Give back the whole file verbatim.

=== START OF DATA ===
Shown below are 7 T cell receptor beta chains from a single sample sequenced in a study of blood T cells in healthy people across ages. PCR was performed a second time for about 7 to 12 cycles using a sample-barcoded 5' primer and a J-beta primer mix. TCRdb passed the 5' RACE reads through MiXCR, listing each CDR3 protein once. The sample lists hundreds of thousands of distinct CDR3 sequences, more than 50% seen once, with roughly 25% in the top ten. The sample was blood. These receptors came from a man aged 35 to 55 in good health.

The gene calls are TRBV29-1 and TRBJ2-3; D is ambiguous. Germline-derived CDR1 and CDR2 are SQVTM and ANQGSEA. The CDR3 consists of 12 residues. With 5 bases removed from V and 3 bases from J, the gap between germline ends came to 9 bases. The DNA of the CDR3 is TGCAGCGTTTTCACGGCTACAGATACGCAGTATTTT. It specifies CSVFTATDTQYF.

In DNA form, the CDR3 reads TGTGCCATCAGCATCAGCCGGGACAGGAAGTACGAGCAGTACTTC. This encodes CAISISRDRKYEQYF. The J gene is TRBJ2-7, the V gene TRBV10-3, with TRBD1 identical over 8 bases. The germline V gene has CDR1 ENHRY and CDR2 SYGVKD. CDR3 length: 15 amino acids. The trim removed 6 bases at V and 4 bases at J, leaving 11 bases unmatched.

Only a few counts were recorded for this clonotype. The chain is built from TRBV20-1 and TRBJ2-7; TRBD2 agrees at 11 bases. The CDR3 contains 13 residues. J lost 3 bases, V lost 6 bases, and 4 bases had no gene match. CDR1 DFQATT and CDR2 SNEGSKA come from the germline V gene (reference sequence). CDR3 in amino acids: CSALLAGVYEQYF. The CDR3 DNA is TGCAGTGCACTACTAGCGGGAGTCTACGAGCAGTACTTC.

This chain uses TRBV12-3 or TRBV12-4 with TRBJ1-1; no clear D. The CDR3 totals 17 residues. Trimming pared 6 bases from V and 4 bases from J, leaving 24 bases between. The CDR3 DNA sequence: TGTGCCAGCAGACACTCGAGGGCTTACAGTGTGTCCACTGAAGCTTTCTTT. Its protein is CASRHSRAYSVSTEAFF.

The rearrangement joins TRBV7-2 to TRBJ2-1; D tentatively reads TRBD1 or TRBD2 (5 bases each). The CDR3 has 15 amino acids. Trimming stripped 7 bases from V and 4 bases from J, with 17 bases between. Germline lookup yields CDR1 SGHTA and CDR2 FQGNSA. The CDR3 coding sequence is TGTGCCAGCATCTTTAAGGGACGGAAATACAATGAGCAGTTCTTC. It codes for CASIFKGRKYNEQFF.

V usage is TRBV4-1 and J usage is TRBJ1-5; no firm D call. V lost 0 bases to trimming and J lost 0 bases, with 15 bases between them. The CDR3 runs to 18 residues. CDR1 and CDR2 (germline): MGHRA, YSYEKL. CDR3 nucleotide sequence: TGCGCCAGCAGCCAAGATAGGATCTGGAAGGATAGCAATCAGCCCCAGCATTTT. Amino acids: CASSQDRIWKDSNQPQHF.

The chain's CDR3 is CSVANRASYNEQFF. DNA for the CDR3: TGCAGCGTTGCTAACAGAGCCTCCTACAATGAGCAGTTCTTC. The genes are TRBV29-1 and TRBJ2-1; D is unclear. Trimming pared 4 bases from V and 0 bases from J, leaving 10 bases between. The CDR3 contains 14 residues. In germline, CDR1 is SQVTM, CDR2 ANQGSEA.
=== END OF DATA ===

Shown below are 7 T cell receptor beta chains from a single sample sequenced in a study of blood T cells in healthy people across ages. PCR was performed a second time for about 7 to 12 cycles using a sample-barcoded 5' primer and a J-beta primer mix. TCRdb passed the 5' RACE reads through MiXCR, listing each CDR3 protein once. The sample lists hundreds of thousands of distinct CDR3 sequences, more than 50% seen once, with roughly 25% in the top ten. The sample was blood. These receptors came from a man aged 35 to 55 in good health.

The gene calls are TRBV29-1 and TRBJ2-3; D is ambiguous. Germline-derived CDR1 and CDR2 are SQVTM and ANQGSEA. The CDR3 consists of 12 residues. With 5 bases removed from V and 3 bases from J, the gap between germline ends came to 9 bases. The DNA of the CDR3 is TGCAGCGTTTTCACGGCTACAGATACGCAGTATTTT. It specifies CSVFTATDTQYF.

In DNA form, the CDR3 reads TGTGCCATCAGCATCAGCCGGGACAGGAAGTACGAGCAGTACTTC. This encodes CAISISRDRKYEQYF. The J gene is TRBJ2-7, the V gene TRBV10-3, with TRBD1 identical over 8 bases. The germline V gene has CDR1 ENHRY and CDR2 SYGVKD. CDR3 length: 15 amino acids. The trim removed 6 bases at V and 4 bases at J, leaving 11 bases unmatched.

Only a few counts were recorded for this clonotype. The chain is built from TRBV20-1 and TRBJ2-7; TRBD2 agrees at 11 bases. The CDR3 contains 13 residues. J lost 3 bases, V lost 6 bases, and 4 bases had no gene match. CDR1 DFQATT and CDR2 SNEGSKA come from the germline V gene (reference sequence). CDR3 in amino acids: CSALLAGVYEQYF. The CDR3 DNA is TGCAGTGCACTACTAGCGGGAGTCTACGAGCAGTACTTC.

This chain uses TRBV12-3 or TRBV12-4 with TRBJ1-1; no clear D. The CDR3 totals 17 residues. Trimming pared 6 bases from V and 4 bases from J, leaving 24 bases between. The CDR3 DNA sequence: TGTGCCAGCAGACACTCGAGGGCTTACAGTGTGTCCACTGAAGCTTTCTTT. Its protein is CASRHSRAYSVSTEAFF.

The rearrangement joins TRBV7-2 to TRBJ2-1; D tentatively reads TRBD1 or TRBD2 (5 bases each). The CDR3 has 15 amino acids. Trimming stripped 7 bases from V and 4 bases from J, with 17 bases between. Germline lookup yields CDR1 SGHTA and CDR2 FQGNSA. The CDR3 coding sequence is TGTGCCAGCATCTTTAAGGGACGGAAATACAATGAGCAGTTCTTC. It codes for CASIFKGRKYNEQFF.

V usage is TRBV4-1 and J usage is TRBJ1-5; no firm D call. V lost 0 bases to trimming and J lost 0 bases, with 15 bases between them. The CDR3 runs to 18 residues. CDR1 and CDR2 (germline): MGHRA, YSYEKL. CDR3 nucleotide sequence: TGCGCCAGCAGCCAAGATAGGATCTGGAAGGATAGCAATCAGCCCCAGCATTTT. Amino acids: CASSQDRIWKDSNQPQHF.

The chain's CDR3 is CSVANRASYNEQFF. DNA for the CDR3: TGCAGCGTTGCTAACAGAGCCTCCTACAATGAGCAGTTCTTC. The genes are TRBV29-1 and TRBJ2-1; D is unclear. Trimming pared 4 bases from V and 0 bases from J, leaving 10 bases between. The CDR3 contains 14 residues. In germline, CDR1 is SQVTM, CDR2 ANQGSEA.